The following information indicates what medical facilities will be provided by the CMA, and what runners can do to help us, and to prevent themselves from ending up in a situation where they are in need of medical attention. It is important to remember that medical attention is retro-active, i.e. we only respond when a runner is in trouble. It is still the responsibility of the runner to take care of his or her own health.
The CMA will provide the following medical facilities for runners during the 2018 Comrades Marathon.
On the route:
Netcare 911 will provide the following:
- 14 ambulances equipped with satellite tracking to enable us to accurately position the vehicles and ensure optimal response times to attend to runners in difficulty.
- 6 rapid response vehicles with advanced life support paramedics and full emergency equipment
- 6 motor bikes with paramedics.
- 1 helicopter dedicated to Comrades.
These will be controlled from the Medical Joint Operations Control Centre (JOC), based at the finish, where there will be 8 computers, a full complement of staff to operate them and record all details; and to despatch vehicles as and where necessary.
CALL 082 911
All calls for medical assistance for runners should be made to the Netcare 911 medical emergency number 082 911. These calls will then be routed directly to the Medical JOC.
Medical Stations (1s t Aid Stations):
There are 8 Netcare medical stations on route manned by qualified Professional Nurses and Paramedical staff. These stations also incorporate diabetic facilities where blood sugar levels can be tested. The medical stations will treat minor medical problems and will be used to treat or stabilise runners till arrival of ambulance.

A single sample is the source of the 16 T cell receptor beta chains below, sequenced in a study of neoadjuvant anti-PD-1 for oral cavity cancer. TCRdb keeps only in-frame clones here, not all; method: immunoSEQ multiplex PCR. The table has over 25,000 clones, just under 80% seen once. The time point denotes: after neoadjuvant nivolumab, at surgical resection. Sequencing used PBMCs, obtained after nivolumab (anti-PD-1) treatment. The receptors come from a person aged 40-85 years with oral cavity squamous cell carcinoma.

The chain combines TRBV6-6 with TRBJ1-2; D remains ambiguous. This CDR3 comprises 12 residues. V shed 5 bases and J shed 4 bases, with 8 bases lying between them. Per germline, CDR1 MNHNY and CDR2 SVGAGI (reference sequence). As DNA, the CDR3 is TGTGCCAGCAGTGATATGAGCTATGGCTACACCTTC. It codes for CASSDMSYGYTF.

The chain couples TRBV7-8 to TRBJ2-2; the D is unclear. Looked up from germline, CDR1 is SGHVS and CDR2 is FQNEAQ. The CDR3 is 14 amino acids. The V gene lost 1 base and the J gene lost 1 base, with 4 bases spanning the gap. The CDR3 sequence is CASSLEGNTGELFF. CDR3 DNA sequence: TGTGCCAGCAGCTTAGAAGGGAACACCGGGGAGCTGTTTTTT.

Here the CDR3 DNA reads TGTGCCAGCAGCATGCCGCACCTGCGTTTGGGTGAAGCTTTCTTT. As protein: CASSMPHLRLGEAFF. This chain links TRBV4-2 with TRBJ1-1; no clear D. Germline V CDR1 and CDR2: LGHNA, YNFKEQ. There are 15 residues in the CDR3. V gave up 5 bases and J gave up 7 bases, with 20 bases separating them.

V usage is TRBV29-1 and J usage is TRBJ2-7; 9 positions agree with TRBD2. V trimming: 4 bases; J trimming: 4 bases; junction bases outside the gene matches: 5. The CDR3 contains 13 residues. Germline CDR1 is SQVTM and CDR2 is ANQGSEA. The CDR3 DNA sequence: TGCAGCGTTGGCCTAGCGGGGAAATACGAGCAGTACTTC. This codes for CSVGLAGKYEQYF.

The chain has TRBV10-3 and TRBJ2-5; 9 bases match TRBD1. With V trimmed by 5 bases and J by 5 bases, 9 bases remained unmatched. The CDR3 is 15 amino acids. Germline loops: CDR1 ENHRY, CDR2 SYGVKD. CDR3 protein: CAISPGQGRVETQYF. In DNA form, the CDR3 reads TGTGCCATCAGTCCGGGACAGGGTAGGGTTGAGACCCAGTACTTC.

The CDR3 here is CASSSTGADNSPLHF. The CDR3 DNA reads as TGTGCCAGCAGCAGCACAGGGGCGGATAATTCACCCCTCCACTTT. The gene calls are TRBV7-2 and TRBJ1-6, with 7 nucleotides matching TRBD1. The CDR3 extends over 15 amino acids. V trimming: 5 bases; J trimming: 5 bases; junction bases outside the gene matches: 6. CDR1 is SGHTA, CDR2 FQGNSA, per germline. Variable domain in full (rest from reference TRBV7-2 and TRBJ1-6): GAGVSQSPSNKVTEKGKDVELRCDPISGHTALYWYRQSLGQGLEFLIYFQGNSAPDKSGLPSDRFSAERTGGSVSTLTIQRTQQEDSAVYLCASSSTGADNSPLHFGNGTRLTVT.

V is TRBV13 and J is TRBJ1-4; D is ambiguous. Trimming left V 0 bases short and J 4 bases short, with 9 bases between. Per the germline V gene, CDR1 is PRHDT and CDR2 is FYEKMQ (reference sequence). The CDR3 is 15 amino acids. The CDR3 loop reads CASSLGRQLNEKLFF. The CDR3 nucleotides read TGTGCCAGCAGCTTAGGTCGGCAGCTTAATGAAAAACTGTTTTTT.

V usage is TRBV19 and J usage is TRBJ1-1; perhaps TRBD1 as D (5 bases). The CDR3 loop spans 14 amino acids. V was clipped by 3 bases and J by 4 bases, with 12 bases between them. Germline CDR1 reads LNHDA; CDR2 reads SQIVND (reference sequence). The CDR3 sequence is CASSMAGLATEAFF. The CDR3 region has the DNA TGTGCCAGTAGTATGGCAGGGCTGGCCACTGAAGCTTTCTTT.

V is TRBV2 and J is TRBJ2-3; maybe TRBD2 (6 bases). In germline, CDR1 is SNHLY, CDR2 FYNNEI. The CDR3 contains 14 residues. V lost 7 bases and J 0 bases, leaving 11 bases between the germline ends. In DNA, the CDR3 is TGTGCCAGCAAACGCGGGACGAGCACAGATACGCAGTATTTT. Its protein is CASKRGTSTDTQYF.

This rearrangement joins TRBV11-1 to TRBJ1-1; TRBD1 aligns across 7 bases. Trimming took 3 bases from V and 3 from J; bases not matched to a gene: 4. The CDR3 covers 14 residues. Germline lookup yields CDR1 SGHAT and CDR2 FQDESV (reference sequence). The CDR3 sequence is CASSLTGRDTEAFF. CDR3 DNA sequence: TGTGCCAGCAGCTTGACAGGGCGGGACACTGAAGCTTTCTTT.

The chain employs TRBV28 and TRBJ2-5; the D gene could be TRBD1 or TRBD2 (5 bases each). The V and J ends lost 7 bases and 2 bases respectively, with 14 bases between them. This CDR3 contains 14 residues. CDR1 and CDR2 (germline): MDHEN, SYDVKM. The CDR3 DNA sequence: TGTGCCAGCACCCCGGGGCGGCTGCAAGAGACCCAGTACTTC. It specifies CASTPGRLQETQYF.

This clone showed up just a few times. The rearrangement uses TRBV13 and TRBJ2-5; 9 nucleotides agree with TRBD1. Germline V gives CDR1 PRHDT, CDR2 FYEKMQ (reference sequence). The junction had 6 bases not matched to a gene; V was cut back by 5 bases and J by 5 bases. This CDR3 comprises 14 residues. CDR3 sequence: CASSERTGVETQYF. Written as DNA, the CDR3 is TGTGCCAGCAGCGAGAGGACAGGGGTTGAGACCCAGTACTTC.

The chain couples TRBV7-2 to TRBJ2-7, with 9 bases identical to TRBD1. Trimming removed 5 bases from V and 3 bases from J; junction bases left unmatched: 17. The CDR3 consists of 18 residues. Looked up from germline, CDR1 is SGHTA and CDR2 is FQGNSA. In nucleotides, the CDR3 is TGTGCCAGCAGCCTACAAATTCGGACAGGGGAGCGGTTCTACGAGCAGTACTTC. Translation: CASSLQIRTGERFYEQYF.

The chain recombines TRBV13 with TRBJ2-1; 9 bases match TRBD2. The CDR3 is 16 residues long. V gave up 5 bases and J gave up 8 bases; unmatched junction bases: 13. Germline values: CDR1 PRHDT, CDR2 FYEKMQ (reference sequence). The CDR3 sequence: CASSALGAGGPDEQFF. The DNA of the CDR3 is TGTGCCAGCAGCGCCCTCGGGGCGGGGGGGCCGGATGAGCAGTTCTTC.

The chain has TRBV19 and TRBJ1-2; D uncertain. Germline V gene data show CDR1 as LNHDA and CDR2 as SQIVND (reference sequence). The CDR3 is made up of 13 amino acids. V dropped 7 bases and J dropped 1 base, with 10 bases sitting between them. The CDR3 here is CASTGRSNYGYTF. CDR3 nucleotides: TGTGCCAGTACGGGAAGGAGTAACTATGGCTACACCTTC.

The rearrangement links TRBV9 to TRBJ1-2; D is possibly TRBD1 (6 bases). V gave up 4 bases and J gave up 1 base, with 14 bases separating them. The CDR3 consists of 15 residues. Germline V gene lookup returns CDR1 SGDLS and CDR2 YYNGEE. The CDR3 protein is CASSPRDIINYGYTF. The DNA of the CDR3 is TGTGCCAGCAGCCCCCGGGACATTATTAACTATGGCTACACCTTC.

There are 8 physio stations on route manned by qualified Physios and 3rd year Physio students who will treat minor problems like cramping and strapping injuries. The Physio and 1st Aid Stations will be situated together.
- FINISH VENUE
The medical facility at the finish venue will include critical care facilities, manned by approximately 65 Doctors and 20 Nurses. The facility will also have a mini laboratory provided by Ampath.
There will also be a three bed, fully equipped, ICU type resuscitation area. This area will have a dedicated specialist emergency team to provide appropriate emergency care if needed.
Please note. The medical facility is for runners only. Due to the large number of runners being treated and staff working in the tent, particularly during the last two hours of the race, we cannot allow relatives or friends into the tent. We just do not have enough space! They should go to the Information tent, from where they will be directed to the Medical Waiting tent to wait for their runner, have some tea or coffee and receive updates as to the runner’s condition and expected time of discharge.
There will be a small medical facility on the finish line. This will be staffed by an emergency care doctor and a paramedic. Its purpose is to be used as a primary emergency resuscitation area if a runner is in severe trouble at the finish, and needs care immediately, prior to transferring them to the medical tent.
Last Mile and entrance to stadium
There will be an advanced life support paramedic stationed along, or at the end of the Mile. Their purpose will be to respond to calls to runners in that area who are in trouble before or as they enter the stadium.
St. John’s Ambulance Tent
The St. John’s tent will be located adjacent to the Medical tent at the finish venue. The staff will treat minor medical problems, do rub downs, strapping and massages.
Physio Tent at Finish
There is a fully staffed Physio tent with 40 beds at the finish venue. This will be situated within the stadium adjacent to the south stand.
Public 1st Aid:
Public 1st Aid will be provided by Netcare at the finish venue. It will be found in the vicinity of the Information Tent.
St. Annes Hospital in Pietermaritzburg and St. Augustines Hospital in Durban will be our primary referral hospitals as in the past.
Runners with Medical Aid will be charged at Medical Aid rates.